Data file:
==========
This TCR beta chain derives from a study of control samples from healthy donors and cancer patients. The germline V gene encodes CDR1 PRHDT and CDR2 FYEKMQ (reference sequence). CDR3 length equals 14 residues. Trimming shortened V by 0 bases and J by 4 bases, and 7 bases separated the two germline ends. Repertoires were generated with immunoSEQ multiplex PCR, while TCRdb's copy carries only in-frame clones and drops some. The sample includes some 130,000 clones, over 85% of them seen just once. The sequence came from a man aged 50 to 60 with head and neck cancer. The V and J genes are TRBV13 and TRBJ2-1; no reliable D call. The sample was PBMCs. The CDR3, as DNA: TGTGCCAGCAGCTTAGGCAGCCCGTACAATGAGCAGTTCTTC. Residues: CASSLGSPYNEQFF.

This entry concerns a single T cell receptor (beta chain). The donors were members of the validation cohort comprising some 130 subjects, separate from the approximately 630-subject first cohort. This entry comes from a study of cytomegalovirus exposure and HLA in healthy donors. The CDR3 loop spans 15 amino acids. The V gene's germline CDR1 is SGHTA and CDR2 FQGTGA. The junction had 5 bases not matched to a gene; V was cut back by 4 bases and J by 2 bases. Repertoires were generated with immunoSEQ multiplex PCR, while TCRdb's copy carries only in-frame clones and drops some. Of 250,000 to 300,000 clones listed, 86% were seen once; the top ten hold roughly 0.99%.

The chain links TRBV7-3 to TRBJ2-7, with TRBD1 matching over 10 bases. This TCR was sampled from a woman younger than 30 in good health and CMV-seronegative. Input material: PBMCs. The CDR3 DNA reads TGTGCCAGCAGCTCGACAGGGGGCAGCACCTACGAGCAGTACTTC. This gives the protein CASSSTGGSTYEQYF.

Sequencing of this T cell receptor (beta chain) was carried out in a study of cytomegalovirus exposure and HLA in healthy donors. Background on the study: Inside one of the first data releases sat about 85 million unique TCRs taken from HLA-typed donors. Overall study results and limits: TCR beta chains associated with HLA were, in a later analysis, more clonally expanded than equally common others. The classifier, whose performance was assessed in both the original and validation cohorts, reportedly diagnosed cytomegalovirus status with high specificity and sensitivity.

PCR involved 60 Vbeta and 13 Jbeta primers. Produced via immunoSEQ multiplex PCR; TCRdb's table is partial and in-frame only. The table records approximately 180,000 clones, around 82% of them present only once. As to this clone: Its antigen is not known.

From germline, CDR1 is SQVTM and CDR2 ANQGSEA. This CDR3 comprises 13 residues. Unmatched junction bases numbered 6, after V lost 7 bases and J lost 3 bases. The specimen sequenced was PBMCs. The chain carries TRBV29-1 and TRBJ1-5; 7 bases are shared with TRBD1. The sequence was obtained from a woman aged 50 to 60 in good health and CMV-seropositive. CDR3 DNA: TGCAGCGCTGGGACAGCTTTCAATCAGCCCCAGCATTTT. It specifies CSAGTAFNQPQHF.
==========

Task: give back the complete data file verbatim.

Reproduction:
This TCR beta chain derives from a study of control samples from healthy donors and cancer patients. The germline V gene encodes CDR1 PRHDT and CDR2 FYEKMQ (reference sequence). CDR3 length equals 14 residues. Trimming shortened V by 0 bases and J by 4 bases, and 7 bases separated the two germline ends. Repertoires were generated with immunoSEQ multiplex PCR, while TCRdb's copy carries only in-frame clones and drops some. The sample includes some 130,000 clones, over 85% of them seen just once. The sequence came from a man aged 50 to 60 with head and neck cancer. The V and J genes are TRBV13 and TRBJ2-1; no reliable D call. The sample was PBMCs. The CDR3, as DNA: TGTGCCAGCAGCTTAGGCAGCCCGTACAATGAGCAGTTCTTC. Residues: CASSLGSPYNEQFF.

This entry concerns a single T cell receptor (beta chain). The donors were members of the validation cohort comprising some 130 subjects, separate from the approximately 630-subject first cohort. This entry comes from a study of cytomegalovirus exposure and HLA in healthy donors. The CDR3 loop spans 15 amino acids. The V gene's germline CDR1 is SGHTA and CDR2 FQGTGA. The junction had 5 bases not matched to a gene; V was cut back by 4 bases and J by 2 bases. Repertoires were generated with immunoSEQ multiplex PCR, while TCRdb's copy carries only in-frame clones and drops some. Of 250,000 to 300,000 clones listed, 86% were seen once; the top ten hold roughly 0.99%.

The chain links TRBV7-3 to TRBJ2-7, with TRBD1 matching over 10 bases. This TCR was sampled from a woman younger than 30 in good health and CMV-seronegative. Input material: PBMCs. The CDR3 DNA reads TGTGCCAGCAGCTCGACAGGGGGCAGCACCTACGAGCAGTACTTC. This gives the protein CASSSTGGSTYEQYF.

Sequencing of this T cell receptor (beta chain) was carried out in a study of cytomegalovirus exposure and HLA in healthy donors. Background on the study: Inside one of the first data releases sat about 85 million unique TCRs taken from HLA-typed donors. Overall study results and limits: TCR beta chains associated with HLA were, in a later analysis, more clonally expanded than equally common others. The classifier, whose performance was assessed in both the original and validation cohorts, reportedly diagnosed cytomegalovirus status with high specificity and sensitivity.

PCR involved 60 Vbeta and 13 Jbeta primers. Produced via immunoSEQ multiplex PCR; TCRdb's table is partial and in-frame only. The table records approximately 180,000 clones, around 82% of them present only once. As to this clone: Its antigen is not known.

From germline, CDR1 is SQVTM and CDR2 ANQGSEA. This CDR3 comprises 13 residues. Unmatched junction bases numbered 6, after V lost 7 bases and J lost 3 bases. The specimen sequenced was PBMCs. The chain carries TRBV29-1 and TRBJ1-5; 7 bases are shared with TRBD1. The sequence was obtained from a woman aged 50 to 60 in good health and CMV-seropositive. CDR3 DNA: TGCAGCGCTGGGACAGCTTTCAATCAGCCCCAGCATTTT. It specifies CSAGTAFNQPQHF.